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Pismo Beach restaurants to begin serving food in curbside parklets

Posted at 9:56 AM, Aug 07, 2020
and last updated 2020-08-07 18:20:06-04

Pismo Beach restaurants can now begin serving customers outside in parklets as a way to serve more customers while abiding by the state's COVID-19 restrictions.

Cool Cat Cafe on Pomeroy Avenue will be one of the firsts to offer curbside dining, a transition that comes as yet the latest twist in a series of crazy turns.

"The last few months have definitely been trying and exhausting because we were closed, then open, then they closed us again," Cool Cat Cafe Manager Zack Corpuel said. "So just trying to find some normality in it all."

It's not exactly normal, but in response to the governor's order prohibiting in-door dining, Cool Cat Cafe customers will soon be ordering burgers and milkshakes from their table in the street.

Through the new program, which was approved Wednesday, Cool Cat Cafe will add about 10 to 12 outside tables.

"Right now our seating is probably about a third of what it would usually be," Zack Corpuel said. "The summer months are obviously the biggest months for all the businesses in the area so for us to be suffering at 30 percent in the time of year that usually makes up about half our sales have been really rough on us."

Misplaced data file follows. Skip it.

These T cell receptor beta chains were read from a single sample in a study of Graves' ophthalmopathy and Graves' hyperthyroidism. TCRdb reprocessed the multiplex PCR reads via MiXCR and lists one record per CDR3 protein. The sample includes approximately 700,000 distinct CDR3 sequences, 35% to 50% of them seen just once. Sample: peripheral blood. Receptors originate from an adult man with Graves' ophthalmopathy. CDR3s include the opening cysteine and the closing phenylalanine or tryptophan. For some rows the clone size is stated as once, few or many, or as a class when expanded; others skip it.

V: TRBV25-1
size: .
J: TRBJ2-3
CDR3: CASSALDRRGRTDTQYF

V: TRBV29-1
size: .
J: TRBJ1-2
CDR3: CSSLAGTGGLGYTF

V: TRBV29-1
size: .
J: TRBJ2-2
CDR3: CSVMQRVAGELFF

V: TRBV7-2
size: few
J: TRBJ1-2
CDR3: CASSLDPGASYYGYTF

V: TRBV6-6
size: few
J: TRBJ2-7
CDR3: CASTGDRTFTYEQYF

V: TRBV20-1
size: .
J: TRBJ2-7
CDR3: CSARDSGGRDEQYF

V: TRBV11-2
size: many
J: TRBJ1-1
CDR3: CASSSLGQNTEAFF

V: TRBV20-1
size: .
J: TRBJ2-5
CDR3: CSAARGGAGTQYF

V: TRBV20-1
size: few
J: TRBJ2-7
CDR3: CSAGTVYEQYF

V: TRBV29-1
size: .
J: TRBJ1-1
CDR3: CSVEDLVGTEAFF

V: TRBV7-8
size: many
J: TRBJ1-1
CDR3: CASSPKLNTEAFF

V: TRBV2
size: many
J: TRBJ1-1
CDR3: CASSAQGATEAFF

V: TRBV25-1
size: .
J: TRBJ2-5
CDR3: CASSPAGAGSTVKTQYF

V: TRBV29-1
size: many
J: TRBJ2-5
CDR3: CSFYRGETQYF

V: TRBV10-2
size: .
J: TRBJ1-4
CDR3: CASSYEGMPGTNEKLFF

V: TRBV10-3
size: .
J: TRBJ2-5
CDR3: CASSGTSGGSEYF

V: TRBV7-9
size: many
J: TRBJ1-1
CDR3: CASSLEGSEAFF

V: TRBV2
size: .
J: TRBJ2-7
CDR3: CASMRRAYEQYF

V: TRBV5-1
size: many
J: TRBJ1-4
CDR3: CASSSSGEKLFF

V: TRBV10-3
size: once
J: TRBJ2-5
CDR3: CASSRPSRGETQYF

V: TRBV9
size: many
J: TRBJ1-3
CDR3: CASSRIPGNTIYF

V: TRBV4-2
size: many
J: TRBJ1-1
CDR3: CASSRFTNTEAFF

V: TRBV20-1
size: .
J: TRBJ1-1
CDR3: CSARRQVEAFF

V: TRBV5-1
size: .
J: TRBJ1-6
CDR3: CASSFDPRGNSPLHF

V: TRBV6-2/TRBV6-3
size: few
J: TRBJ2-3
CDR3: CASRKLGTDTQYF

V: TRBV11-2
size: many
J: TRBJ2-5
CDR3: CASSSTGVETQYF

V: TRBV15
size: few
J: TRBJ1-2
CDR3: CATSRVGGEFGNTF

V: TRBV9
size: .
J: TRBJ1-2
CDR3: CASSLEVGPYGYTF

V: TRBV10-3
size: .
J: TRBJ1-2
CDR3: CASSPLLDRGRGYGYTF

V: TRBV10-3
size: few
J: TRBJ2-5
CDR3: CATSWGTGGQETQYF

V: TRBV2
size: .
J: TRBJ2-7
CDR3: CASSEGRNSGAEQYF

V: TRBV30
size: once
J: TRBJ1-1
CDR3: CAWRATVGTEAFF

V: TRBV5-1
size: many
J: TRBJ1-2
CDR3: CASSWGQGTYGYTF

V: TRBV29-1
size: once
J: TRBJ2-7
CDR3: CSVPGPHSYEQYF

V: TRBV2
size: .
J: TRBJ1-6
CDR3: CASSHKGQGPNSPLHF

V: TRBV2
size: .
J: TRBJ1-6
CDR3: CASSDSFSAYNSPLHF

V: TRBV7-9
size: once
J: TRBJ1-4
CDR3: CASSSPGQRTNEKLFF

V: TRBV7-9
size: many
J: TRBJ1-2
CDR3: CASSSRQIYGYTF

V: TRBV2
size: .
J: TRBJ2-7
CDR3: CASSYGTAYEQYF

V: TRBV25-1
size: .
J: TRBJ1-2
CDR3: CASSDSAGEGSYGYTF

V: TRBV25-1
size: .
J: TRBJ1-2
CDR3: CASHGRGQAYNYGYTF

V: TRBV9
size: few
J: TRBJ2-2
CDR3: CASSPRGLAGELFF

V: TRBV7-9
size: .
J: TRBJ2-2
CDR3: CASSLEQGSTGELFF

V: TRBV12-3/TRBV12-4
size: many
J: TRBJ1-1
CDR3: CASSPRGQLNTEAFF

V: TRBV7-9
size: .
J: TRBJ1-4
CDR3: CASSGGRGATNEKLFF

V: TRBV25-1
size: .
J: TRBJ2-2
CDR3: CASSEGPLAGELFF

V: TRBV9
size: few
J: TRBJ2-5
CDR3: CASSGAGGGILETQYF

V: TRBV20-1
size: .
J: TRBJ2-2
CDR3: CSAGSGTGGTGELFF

"It's better to have outdoor seating than have all our restaurants board of and close because they can't survive during this pandemic," Pismo Beach Chamber of Commerce Chairwoman Lisa Kruitbosch said.

Cool Cat Cafe Owner Sean Corpuel has been spearheading the initiative to make these parklets a reality.

"We were relentless in continuing to make sure the city understands these are unprecedented times and nothing should be off the table," Sean Corpuel said.

The Pismo Beach Chamber of Commerce, along with the City Council, approved the parklets but the program comes with a cost. About 40 parking spaces will be removed in a city battling parking shortages for years.

Concerns over lost parking and safety concerns delayed the transition to parklets.

"Our downtown is only 7 miles long and we're only a football field wide, with most of our streets being one-way streets," Kruitbosch said. "So all of that posed a safety issue."

Now, restaurants looking to add seating can pony up funds for barriers and lighting to serve customers outside.

For Cool Cat Cafe, the 10 to 12 more tables it can add outside represents an increase of seating to about three-quarters of usual. The additional seating should help bring down the average wait time, Zach Corpuel said, which is currently over an hour.

"We have to think about our businesses, not just the businesses but all the employees that work for those businesses," Kroitbosch said.

Cool cat cafe expects to have the parklet seating through at least October.

Area barbershops will also be allowed to participate in this curbside service.